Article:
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Bread price-fixing, dairy industry make top 2018 food stories: Charlebois





A lot happened in 2018 food-wise, from E. Coli outbreaks linked to romaine lettuce to dairy supply management problems.

Sylvain Charlebois, who researches food distribution and policy at Dalhousie University, gave his two cents on the food stories that dominated this year.

Even though the story came out at the end of 2017, Charlebois points to bread price-fixing as something that dominated headlines in the beginning of the year.

However, he thinks there wasn’t a whole lot of attention given to the matter aside from the $25 gift card offered to consumers.

Another one on Charlebois’s list is Maple Leaf Foods’ decision to build a $660-million facility in London.

Maple Leaf Foods is expected to open the new facility in 2021. (CBC)

“A lot of people underappreciate how significant these decisions are,” he said.

“In the U.S., over the last decade, they were able to build almost 4,000 brand-new food processing plants and we’ve barely seen about 20 in Canada during the same period.”

While there’s good news there, Charlebois said dairy farmers are feeling a bit nervous with the new trade deals signed recently.

“We need to find supply and management 2.0,” said Charlebois.

According to Charlebois, the supply and management system set in place for dairy only accounts for producing enough products for the domestic demand. Now that “we’re allowing more products into the Canadian market,” he said an imbalance is created.

U.S. health officials have traced a dangerous bacterial outbreak in romaine lettuce to at least one farm in central California. (Mark J. Terrill/Associated Press)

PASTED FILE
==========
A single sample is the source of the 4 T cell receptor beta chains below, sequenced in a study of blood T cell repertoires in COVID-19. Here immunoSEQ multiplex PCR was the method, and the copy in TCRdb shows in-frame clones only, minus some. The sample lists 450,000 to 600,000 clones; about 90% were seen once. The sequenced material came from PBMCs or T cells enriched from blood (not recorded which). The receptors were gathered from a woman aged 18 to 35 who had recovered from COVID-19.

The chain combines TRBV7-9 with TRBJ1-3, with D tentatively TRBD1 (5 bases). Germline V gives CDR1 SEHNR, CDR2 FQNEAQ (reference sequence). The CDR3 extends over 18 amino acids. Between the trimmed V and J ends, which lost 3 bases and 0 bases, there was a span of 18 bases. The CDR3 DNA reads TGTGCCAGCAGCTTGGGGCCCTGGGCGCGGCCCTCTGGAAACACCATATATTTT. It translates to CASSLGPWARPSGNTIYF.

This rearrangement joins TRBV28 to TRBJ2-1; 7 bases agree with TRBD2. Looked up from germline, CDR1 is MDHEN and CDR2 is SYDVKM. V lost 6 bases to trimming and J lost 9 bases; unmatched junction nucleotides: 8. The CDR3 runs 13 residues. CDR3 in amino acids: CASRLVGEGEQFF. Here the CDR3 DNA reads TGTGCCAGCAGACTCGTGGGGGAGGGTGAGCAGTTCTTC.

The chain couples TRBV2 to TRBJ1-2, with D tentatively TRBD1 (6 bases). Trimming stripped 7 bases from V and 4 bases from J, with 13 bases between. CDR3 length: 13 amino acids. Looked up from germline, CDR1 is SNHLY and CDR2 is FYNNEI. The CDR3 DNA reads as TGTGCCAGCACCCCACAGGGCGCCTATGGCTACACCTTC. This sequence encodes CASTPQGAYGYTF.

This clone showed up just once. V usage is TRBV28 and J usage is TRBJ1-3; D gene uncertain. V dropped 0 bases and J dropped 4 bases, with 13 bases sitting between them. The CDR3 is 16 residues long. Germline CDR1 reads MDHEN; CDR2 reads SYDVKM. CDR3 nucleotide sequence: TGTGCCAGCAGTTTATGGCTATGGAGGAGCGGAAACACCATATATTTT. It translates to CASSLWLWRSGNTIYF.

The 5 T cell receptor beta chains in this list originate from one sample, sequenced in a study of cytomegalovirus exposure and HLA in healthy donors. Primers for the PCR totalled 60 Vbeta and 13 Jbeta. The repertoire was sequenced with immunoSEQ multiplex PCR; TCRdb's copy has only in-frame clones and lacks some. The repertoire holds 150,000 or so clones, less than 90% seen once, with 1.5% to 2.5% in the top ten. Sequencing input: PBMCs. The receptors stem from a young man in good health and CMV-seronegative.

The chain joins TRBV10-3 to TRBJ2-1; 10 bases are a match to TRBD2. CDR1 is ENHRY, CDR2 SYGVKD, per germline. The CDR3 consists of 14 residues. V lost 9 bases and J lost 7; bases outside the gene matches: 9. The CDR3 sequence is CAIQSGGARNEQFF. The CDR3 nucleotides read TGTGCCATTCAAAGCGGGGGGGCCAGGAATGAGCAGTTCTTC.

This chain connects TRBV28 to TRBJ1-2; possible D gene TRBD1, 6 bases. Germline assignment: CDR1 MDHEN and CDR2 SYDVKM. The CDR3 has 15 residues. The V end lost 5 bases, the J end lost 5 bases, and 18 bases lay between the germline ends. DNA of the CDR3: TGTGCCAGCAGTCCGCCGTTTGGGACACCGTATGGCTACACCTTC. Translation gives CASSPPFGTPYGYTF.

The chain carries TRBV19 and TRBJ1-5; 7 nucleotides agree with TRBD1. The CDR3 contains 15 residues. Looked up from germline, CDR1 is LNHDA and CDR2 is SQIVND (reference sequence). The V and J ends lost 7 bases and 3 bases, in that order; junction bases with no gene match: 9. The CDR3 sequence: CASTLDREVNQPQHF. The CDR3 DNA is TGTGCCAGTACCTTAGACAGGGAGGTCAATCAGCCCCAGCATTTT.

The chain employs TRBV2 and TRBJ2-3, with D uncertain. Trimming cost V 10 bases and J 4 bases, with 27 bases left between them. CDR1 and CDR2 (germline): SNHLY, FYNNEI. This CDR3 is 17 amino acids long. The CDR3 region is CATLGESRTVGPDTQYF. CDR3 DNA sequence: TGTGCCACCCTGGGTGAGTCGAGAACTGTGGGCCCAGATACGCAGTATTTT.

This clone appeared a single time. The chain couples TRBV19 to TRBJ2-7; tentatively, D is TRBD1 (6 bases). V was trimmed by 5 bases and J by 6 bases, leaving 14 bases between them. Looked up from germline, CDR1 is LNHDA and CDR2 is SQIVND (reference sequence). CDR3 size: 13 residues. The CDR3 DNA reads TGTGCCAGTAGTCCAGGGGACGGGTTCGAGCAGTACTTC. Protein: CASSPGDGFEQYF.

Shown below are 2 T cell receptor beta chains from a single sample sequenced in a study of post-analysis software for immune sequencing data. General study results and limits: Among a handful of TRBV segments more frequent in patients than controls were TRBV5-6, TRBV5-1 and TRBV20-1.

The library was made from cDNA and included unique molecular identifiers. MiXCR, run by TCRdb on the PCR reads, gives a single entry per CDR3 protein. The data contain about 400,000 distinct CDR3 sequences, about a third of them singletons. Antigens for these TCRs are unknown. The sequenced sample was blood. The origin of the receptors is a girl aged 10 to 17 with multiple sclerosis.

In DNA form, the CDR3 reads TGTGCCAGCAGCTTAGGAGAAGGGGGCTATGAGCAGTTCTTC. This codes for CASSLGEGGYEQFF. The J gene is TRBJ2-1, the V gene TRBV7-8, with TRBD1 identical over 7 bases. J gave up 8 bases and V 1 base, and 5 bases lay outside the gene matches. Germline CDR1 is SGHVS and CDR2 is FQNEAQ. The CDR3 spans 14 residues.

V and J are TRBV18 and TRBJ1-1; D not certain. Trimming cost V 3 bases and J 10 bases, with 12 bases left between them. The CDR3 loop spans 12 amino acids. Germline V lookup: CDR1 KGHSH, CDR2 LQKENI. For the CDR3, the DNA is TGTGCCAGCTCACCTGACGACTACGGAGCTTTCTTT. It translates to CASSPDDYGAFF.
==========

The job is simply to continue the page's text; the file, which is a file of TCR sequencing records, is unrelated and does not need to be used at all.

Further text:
Romaine lettuce was also on top of people’s minds a few times with E. Coli outbreaks linked to produce originating from Arizona and California. Charlebois said people can expect more of these types of problems because of “global food supply chains.”

However, even if that happens, Charlebois said the outbreaks have been contained very quickly.

Moving into 2019, he anticipates the federal election will make things interesting because the new NAFTA hasn’t been ratified yet, where concessions in dairy were made.

“We’re going to see a new food guide for the first time in more than a decade,” he said. “Edibles will become legal in Canada, so that’s another interesting story in the food industry over the next little while.”


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‘Too soon to celebrate’ Ottawa’s low case count, says Etches





Ottawa Public Health (OPH) logged just 11 new cases of COVID-19 on Tuesday, the lowest daily total since Sept. 1.

Because of the lag between testing and reporting, the low number could simply reflect low turnout at the city’s testing sites on weekends — all month, new case counts have been lower on Tuesdays and Wednesdays. 

During a virtual news conference Tuesday, the city’s medical officer of health Dr. Vera Etches said she doesn’t read too much into a single day’s report.

“I don’t think we can make too much of 11. Actually, it could be a lot higher tomorrow — I would expect that, on average,” she said. “It’s too soon to celebrate.”

Provincewide, public health officials reported 1, 249 new cases Tuesday.

OPH also declared 62 cases resolved Tuesday, lowering the number of known active cases in the city to 462. Two more people have died, both in care homes currently experiencing outbreaks, raising the city’s COVID-19 death toll to 361.